20 June 2017 — 1303 mdt
Notes on voter turnout in Montana’s Indian Country
In the 2016 presidential election, 5,334 ballots were cast in Glacier County, home to the Blackfeet and legislative districts 15 and 16, two of Montana’s six Indian majority districts. Six months later, the county’s population essentially unchanged, Glacier’s voters cast only 3,077 ballots in Montana’s special congressional election.
As NPR’s Nicky Ouellet and Rachael Cramer observed last week, that was one of Glacier County’s lowest turnouts in years — a low turnout that coincided with, and possibly in part was caused by, Glacier’s opening only two polling places instead of the usual five.
Glacier was not the only low turnout county in Indian Country in the special congressional election. Turnout also was low in Roosevelt and Big Horn Counties. These three are not the only counties in Indian Country, but they can serve as a rough proxy for Indian Country as a whole.
There are several measures of voter turnout. The most common is the percentage of registered voters who cast ballots. A similar, but better, measure is the percentage of the voting eligible population (voting age minus foreign nationals, incarcerated felons, and other disqualified classes), as it avoids the problem of deadwood stuffed voter registration rolls (in 2000, Montana’s roll of registered voters was larger than the VEP). Unfortunately, reliable VEP data seldom is available at the county and precinct levels.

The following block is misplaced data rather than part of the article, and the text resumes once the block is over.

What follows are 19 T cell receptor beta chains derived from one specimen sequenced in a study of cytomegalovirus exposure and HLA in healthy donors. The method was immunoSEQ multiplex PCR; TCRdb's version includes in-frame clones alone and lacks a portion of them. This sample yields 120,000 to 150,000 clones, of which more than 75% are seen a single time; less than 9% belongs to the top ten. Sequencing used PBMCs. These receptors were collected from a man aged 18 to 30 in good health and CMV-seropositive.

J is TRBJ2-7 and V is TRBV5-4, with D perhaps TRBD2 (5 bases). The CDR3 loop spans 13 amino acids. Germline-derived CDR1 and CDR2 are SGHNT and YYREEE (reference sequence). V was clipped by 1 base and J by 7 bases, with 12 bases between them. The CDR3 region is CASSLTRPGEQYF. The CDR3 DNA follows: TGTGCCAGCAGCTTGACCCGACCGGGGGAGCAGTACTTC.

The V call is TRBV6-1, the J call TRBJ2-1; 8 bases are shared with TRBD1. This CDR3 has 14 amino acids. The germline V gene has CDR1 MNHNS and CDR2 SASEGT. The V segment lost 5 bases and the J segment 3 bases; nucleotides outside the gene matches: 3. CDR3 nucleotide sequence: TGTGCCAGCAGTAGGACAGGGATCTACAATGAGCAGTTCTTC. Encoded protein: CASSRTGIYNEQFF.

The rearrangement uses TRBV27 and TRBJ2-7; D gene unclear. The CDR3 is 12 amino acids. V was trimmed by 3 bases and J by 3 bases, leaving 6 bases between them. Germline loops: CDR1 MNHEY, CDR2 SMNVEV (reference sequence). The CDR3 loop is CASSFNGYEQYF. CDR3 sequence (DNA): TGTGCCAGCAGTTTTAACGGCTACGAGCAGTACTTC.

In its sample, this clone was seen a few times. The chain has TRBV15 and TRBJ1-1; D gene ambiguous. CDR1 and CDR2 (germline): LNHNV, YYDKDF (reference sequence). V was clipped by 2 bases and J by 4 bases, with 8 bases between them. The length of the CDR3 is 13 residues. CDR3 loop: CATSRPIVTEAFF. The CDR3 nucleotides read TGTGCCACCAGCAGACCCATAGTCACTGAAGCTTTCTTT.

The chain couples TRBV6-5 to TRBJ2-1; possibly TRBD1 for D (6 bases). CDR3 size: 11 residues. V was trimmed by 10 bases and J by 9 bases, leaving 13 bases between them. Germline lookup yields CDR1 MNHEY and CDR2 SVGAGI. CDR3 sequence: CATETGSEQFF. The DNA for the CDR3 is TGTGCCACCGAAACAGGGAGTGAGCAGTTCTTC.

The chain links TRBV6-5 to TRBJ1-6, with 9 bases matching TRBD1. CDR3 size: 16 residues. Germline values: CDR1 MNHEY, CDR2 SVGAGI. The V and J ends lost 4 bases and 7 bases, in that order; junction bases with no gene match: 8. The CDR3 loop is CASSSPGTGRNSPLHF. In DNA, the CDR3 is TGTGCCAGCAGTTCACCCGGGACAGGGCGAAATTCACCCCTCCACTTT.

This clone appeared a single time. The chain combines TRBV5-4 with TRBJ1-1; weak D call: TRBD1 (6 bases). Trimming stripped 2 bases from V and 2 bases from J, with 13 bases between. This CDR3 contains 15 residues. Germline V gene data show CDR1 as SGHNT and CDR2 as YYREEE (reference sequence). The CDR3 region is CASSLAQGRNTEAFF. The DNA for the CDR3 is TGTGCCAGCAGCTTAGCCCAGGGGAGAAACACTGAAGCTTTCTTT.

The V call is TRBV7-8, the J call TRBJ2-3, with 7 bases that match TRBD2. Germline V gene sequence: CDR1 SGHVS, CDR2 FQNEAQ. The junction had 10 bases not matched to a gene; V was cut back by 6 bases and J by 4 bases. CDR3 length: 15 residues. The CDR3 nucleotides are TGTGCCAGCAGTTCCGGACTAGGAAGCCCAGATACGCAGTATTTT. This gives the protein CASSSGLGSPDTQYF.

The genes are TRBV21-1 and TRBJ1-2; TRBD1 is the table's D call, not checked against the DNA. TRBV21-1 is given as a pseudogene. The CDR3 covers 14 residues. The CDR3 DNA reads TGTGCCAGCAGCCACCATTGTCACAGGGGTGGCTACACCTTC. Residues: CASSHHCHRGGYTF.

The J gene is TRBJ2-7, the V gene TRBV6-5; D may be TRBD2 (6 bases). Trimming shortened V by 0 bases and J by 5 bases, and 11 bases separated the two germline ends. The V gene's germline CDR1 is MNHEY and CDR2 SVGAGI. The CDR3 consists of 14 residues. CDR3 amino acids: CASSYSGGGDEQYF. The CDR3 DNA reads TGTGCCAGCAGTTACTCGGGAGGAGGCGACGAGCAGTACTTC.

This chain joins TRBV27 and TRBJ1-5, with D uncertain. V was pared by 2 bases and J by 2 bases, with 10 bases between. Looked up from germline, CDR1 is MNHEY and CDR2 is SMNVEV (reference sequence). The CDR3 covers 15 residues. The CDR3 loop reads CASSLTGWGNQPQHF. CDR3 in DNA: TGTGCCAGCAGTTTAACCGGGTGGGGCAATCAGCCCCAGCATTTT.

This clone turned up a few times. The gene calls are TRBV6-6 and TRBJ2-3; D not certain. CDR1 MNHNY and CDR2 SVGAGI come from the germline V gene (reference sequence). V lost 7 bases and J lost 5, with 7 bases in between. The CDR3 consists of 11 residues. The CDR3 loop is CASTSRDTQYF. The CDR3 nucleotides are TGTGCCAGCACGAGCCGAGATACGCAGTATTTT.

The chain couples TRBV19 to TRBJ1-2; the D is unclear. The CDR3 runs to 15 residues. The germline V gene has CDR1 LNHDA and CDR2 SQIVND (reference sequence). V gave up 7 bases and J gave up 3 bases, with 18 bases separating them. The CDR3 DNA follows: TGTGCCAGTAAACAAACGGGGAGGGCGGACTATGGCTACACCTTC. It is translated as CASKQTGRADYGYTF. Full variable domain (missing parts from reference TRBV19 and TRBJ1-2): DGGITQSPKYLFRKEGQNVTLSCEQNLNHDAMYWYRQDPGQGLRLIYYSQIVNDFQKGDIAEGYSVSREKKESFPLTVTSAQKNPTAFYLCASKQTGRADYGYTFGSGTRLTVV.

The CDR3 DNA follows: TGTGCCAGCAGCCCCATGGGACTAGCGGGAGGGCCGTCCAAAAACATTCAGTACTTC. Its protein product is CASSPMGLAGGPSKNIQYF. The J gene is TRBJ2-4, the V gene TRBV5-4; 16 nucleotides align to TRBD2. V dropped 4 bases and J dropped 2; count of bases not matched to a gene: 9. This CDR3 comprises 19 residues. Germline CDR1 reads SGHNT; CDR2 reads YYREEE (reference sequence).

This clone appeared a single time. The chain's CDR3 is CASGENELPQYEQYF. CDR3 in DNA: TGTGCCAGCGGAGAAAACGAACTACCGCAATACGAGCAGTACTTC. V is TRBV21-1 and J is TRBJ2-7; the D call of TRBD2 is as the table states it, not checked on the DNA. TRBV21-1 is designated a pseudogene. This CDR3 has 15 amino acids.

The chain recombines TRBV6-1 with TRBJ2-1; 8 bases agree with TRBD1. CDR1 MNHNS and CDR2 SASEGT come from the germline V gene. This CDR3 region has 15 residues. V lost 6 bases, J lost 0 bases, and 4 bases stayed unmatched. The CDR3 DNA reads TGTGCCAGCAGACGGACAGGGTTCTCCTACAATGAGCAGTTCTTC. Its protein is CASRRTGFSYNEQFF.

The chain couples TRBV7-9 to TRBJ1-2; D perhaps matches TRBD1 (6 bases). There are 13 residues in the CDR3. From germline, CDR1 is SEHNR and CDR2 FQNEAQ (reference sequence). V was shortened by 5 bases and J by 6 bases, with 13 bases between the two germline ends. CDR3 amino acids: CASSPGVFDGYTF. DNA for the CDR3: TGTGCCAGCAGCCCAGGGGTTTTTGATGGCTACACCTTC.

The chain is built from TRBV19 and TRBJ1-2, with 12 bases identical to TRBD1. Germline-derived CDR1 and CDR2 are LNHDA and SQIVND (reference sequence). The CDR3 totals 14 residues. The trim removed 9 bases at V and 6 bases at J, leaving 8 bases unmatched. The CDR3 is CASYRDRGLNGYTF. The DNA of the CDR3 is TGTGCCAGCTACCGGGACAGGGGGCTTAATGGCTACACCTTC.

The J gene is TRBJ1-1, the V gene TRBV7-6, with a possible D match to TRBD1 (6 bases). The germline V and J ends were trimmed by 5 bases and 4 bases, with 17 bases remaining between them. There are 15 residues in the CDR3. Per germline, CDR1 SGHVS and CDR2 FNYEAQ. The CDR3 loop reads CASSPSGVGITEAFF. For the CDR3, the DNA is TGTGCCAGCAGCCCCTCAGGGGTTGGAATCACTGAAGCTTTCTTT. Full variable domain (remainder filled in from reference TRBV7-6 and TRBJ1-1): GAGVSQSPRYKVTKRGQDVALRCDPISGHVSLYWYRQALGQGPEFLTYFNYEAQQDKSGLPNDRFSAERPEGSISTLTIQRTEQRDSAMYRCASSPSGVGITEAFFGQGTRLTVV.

Two measures of turnout that avoid the bloated voter registration roll problem are the absolute number of ballots cast, and ballots cast as a percentage of the previous election. These measures are especially useful for the 2017 special congressional election and the 1993 spring special sales tax election, as these elections occurred so soon after the last general election that the population essentially was unchanged.
Turnout in May’s special congressional election as a percentage of ballots cast in the November, 2016, presidential election was lower in Indian Country than in the rest of Montana:
As Montana’s population has increased, the number of ballots cast in presidential elections has smoothly increased. But there is much more variation in midterm and special elections.
Here are the midterm and special election numbers for Montana and for Big Horn, Glacier, and Roosevelt Counties.
Below, the absolute number of ballots cast for Big Horn, Glacier, and Roosevelt Counties for 1992 through 2017.
In 2006, turnout as a percentage of ballots cast in 2004 was higher in Indian Country than in Montana as a whole. And turnout in 2006 was higher than all other general and special elections from 1992 through 2017. I believe the key variable is neither the difference in the number of polls nor the number of absentee ballots cast. It is, rather, voter enthusiasm. A motivated voter will stand in line in a cold, windy, rain for hours — but a voter who believes that voting will have no impact on his life won’t mark a ballot no matter how convenient the voting system is. The parsimony of Glacier County’s elections department made voting more difficult and less pleasant, but the turnout would have been higher had the county’s voters been more convinced that voting was both a moral obligation and an opportunity for bettering their lives.